Go With the Flow

My testing showed that flow control must be turned on for two Fibre Channel devices attached over even a few kilometers. At a distance of 75 km with flow control on, I was able to achieve data rates as if two OUSPs were connected with just a 10-meter fiber connection. In throughput tests from less than one kilometer and up to 75 km, the data rate remained the same regardless of the distance when flow control is turned on.

Akara has built into its OUSM software a complete set of reporting capabilities, including many functions that typically would be found only on a traffic analyzer. Beyond the normal error logs and details, the OUSM 7000 software can also display usage based on service circuit or virtual facility. It displays bidirectional data so both sides of the connection can be monitored along with errors. Polling intervals can be set in seconds and the duration can be specified if you want to monitor the connection for a set amount of time.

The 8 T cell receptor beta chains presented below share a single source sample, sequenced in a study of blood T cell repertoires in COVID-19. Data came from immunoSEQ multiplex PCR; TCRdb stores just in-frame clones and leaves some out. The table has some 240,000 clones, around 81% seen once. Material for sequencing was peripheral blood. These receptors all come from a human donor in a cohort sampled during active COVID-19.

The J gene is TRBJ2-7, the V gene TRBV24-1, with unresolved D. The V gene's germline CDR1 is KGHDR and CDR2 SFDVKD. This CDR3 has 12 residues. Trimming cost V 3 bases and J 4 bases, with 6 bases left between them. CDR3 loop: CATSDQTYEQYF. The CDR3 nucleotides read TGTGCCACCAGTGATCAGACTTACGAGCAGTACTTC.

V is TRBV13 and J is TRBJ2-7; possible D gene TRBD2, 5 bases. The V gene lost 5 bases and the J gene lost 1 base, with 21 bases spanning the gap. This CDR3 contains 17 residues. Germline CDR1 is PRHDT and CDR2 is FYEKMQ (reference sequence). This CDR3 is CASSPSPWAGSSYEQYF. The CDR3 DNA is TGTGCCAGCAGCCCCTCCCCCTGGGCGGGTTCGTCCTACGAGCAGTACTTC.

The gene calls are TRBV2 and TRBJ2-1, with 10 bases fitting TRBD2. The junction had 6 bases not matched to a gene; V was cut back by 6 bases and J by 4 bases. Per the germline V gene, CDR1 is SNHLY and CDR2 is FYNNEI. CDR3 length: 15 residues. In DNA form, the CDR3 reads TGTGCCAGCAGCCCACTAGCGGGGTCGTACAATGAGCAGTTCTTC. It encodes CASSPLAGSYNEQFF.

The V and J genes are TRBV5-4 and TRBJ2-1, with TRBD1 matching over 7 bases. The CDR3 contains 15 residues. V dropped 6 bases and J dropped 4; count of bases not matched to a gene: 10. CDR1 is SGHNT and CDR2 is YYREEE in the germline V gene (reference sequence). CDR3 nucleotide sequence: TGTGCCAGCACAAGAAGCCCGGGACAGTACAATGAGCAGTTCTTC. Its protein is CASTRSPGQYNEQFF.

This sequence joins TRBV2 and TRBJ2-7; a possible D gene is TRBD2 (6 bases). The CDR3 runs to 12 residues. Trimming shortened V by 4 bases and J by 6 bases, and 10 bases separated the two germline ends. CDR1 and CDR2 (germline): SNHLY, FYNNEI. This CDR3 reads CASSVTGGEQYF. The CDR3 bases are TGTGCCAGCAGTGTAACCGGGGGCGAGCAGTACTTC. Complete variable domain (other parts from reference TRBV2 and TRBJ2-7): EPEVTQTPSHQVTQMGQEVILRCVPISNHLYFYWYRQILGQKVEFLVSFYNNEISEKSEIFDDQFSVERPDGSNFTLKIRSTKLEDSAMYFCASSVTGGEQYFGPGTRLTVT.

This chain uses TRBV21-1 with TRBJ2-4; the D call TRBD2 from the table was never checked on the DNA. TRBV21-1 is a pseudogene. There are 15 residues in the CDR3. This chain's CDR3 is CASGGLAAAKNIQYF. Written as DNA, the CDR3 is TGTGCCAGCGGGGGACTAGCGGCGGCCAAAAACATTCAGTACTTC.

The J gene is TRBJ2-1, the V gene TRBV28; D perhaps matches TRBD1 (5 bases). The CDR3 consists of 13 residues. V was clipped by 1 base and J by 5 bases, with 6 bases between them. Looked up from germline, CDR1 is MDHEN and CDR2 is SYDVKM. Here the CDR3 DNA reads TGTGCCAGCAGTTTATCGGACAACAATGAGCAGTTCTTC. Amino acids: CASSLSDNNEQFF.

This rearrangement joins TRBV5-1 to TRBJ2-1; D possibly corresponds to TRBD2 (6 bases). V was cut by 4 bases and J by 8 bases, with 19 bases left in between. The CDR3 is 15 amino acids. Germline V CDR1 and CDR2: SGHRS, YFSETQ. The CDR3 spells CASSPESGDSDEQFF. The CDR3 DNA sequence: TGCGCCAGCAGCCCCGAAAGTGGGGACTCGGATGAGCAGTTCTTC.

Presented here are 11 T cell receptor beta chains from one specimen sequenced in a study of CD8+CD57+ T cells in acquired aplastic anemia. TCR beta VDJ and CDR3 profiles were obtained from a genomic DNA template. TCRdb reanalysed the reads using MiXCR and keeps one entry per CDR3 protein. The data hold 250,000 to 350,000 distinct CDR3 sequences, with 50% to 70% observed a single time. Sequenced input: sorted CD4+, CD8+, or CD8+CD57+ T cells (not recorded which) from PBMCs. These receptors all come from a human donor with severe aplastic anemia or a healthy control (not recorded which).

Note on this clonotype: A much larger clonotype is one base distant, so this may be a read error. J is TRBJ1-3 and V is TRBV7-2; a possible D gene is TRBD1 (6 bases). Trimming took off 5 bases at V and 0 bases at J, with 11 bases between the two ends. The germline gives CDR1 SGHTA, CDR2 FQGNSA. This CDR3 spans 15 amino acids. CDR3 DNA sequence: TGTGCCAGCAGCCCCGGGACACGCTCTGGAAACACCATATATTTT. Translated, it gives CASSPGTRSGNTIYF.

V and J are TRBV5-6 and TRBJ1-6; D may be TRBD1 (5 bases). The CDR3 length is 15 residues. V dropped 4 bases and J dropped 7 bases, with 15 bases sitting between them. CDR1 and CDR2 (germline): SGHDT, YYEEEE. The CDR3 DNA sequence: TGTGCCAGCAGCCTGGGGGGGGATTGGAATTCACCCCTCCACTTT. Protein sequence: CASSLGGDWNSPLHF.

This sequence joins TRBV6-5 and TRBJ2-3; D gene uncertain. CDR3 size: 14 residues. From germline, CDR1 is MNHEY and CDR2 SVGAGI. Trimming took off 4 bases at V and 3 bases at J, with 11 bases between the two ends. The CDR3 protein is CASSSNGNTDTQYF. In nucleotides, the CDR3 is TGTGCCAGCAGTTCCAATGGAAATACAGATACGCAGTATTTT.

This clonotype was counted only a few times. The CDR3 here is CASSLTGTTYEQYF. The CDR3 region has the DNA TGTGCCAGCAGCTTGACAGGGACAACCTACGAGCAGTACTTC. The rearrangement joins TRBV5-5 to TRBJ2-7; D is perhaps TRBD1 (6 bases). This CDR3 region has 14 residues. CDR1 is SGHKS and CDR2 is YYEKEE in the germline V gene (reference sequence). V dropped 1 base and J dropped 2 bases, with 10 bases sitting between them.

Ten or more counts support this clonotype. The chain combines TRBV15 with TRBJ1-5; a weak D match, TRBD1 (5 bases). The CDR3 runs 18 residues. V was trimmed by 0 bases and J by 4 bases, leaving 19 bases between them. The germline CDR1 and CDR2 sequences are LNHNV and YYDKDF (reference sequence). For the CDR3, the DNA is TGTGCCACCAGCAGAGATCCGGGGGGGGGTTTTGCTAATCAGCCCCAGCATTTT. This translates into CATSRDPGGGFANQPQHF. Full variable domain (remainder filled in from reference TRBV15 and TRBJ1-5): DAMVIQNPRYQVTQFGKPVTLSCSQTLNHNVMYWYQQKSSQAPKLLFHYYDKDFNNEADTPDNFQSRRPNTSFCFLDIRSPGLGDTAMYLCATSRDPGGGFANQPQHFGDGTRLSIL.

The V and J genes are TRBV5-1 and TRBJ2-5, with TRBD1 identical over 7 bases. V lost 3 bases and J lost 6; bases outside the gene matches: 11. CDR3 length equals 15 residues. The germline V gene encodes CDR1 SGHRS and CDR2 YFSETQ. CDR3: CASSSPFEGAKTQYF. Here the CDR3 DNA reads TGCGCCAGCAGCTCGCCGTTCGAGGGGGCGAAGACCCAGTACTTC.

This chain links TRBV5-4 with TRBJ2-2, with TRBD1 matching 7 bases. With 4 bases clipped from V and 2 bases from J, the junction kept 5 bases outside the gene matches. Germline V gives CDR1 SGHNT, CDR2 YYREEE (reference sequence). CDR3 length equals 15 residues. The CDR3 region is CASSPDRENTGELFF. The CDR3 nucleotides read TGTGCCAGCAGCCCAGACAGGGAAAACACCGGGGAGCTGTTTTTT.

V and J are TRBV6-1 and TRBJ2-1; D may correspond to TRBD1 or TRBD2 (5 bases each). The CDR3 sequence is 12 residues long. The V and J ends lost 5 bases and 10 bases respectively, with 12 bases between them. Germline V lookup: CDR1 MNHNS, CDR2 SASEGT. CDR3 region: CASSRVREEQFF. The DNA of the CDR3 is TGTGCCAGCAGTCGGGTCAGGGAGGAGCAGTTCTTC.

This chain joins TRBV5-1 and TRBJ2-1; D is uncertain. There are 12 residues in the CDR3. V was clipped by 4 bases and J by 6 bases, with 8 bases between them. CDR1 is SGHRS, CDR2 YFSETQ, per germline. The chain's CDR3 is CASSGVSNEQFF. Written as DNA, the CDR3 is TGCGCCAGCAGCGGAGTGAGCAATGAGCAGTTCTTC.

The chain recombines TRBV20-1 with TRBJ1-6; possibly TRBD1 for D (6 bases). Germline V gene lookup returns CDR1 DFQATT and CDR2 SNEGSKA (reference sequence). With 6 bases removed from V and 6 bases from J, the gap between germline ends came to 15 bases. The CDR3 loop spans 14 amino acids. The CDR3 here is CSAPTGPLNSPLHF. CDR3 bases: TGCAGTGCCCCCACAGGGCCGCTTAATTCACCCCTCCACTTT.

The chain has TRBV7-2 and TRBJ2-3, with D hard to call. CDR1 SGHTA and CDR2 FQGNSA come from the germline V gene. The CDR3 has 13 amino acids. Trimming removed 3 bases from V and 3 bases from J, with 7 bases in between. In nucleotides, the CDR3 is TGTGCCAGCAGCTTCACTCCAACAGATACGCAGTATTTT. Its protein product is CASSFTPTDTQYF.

Alarms are noted by severity from the main screen of OUSM and are listed by category according to what is in alarm: virtual facility, virtual facility group, system, equipment, service circuit or customer.Both the OUSP and the accompanying OUSM software performed well, but they aren't without their faults. The OUSP has no Fibre Channel switching abilities built in. If you have two offices trying to access a Fibre Channel array at a third office, the OUSP at the third office will need to dedicate two of its six GBIC interfaces to accessing the array. This could cause a problem if more than six offices needed to access an array. The same is true of Ethernet connections. Each GBIC port on an OUSP is dedicated to a particular point-to-point connection and can't be shared. I also found some oddities with the OUSM software.

While the software is smart enough to make sure that enough bandwidth is available on both Sonet fibers when creating a reserved connection, it isn't smart enough to keep you from wasting bandwidth. The OUSM software would allow me to create a 2-Gbps connection for a single Gigabit Ethernet GBIC. I expected it to top out and not let me create a service circuit larger than the GBIC interface, but it did. An experienced person wouldn't do this in the first place, but a less savvy tech could easily waste bandwidth.

Darrin Woods is a Network Computing contributing editor. He has worked as a WAN engineer for a telecom carrier. Send your comments on this article to him at [email protected].